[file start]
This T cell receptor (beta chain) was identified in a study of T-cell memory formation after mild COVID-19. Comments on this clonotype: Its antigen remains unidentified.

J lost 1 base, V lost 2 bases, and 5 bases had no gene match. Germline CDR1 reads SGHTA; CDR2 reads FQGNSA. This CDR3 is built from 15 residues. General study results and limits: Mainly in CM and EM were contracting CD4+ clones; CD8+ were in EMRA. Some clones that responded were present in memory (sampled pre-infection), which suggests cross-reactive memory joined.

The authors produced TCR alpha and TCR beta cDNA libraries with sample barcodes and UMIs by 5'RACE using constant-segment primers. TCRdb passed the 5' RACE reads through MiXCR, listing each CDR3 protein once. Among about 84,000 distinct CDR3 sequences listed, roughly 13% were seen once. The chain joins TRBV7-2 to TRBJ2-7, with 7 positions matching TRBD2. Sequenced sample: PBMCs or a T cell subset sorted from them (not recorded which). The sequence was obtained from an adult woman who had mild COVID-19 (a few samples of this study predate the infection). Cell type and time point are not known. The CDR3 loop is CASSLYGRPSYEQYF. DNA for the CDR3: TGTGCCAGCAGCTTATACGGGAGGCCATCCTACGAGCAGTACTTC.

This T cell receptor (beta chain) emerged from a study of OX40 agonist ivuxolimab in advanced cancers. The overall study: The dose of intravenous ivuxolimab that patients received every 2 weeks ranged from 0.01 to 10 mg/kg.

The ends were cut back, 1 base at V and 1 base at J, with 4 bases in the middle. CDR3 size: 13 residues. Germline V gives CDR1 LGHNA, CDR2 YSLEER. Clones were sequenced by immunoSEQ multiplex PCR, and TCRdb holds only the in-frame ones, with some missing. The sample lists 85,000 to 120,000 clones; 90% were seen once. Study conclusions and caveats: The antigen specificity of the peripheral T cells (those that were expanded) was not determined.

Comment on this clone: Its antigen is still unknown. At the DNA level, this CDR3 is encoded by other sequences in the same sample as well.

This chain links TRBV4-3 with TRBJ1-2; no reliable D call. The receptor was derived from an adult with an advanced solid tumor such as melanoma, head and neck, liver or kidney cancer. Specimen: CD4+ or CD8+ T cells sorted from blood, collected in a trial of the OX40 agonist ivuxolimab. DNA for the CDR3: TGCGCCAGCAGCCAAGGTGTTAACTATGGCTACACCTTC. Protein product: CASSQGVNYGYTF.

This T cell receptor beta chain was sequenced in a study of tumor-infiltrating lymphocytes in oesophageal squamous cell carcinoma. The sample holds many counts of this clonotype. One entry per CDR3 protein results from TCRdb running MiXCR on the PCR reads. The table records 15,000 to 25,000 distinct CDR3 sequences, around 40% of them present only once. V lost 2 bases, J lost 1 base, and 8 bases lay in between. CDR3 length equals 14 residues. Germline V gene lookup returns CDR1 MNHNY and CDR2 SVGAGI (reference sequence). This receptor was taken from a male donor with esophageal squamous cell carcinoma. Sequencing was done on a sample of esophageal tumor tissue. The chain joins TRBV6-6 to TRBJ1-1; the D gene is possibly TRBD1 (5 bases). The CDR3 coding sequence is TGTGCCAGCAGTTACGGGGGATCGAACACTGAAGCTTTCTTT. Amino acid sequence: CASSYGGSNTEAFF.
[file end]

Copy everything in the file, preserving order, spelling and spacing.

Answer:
This T cell receptor (beta chain) was identified in a study of T-cell memory formation after mild COVID-19. Comments on this clonotype: Its antigen remains unidentified.

J lost 1 base, V lost 2 bases, and 5 bases had no gene match. Germline CDR1 reads SGHTA; CDR2 reads FQGNSA. This CDR3 is built from 15 residues. General study results and limits: Mainly in CM and EM were contracting CD4+ clones; CD8+ were in EMRA. Some clones that responded were present in memory (sampled pre-infection), which suggests cross-reactive memory joined.

The authors produced TCR alpha and TCR beta cDNA libraries with sample barcodes and UMIs by 5'RACE using constant-segment primers. TCRdb passed the 5' RACE reads through MiXCR, listing each CDR3 protein once. Among about 84,000 distinct CDR3 sequences listed, roughly 13% were seen once. The chain joins TRBV7-2 to TRBJ2-7, with 7 positions matching TRBD2. Sequenced sample: PBMCs or a T cell subset sorted from them (not recorded which). The sequence was obtained from an adult woman who had mild COVID-19 (a few samples of this study predate the infection). Cell type and time point are not known. The CDR3 loop is CASSLYGRPSYEQYF. DNA for the CDR3: TGTGCCAGCAGCTTATACGGGAGGCCATCCTACGAGCAGTACTTC.

This T cell receptor (beta chain) emerged from a study of OX40 agonist ivuxolimab in advanced cancers. The overall study: The dose of intravenous ivuxolimab that patients received every 2 weeks ranged from 0.01 to 10 mg/kg.

The ends were cut back, 1 base at V and 1 base at J, with 4 bases in the middle. CDR3 size: 13 residues. Germline V gives CDR1 LGHNA, CDR2 YSLEER. Clones were sequenced by immunoSEQ multiplex PCR, and TCRdb holds only the in-frame ones, with some missing. The sample lists 85,000 to 120,000 clones; 90% were seen once. Study conclusions and caveats: The antigen specificity of the peripheral T cells (those that were expanded) was not determined.

Comment on this clone: Its antigen is still unknown. At the DNA level, this CDR3 is encoded by other sequences in the same sample as well.

This chain links TRBV4-3 with TRBJ1-2; no reliable D call. The receptor was derived from an adult with an advanced solid tumor such as melanoma, head and neck, liver or kidney cancer. Specimen: CD4+ or CD8+ T cells sorted from blood, collected in a trial of the OX40 agonist ivuxolimab. DNA for the CDR3: TGCGCCAGCAGCCAAGGTGTTAACTATGGCTACACCTTC. Protein product: CASSQGVNYGYTF.

This T cell receptor beta chain was sequenced in a study of tumor-infiltrating lymphocytes in oesophageal squamous cell carcinoma. The sample holds many counts of this clonotype. One entry per CDR3 protein results from TCRdb running MiXCR on the PCR reads. The table records 15,000 to 25,000 distinct CDR3 sequences, around 40% of them present only once. V lost 2 bases, J lost 1 base, and 8 bases lay in between. CDR3 length equals 14 residues. Germline V gene lookup returns CDR1 MNHNY and CDR2 SVGAGI (reference sequence). This receptor was taken from a male donor with esophageal squamous cell carcinoma. Sequencing was done on a sample of esophageal tumor tissue. The chain joins TRBV6-6 to TRBJ1-1; the D gene is possibly TRBD1 (5 bases). The CDR3 coding sequence is TGTGCCAGCAGTTACGGGGGATCGAACACTGAAGCTTTCTTT. Amino acid sequence: CASSYGGSNTEAFF.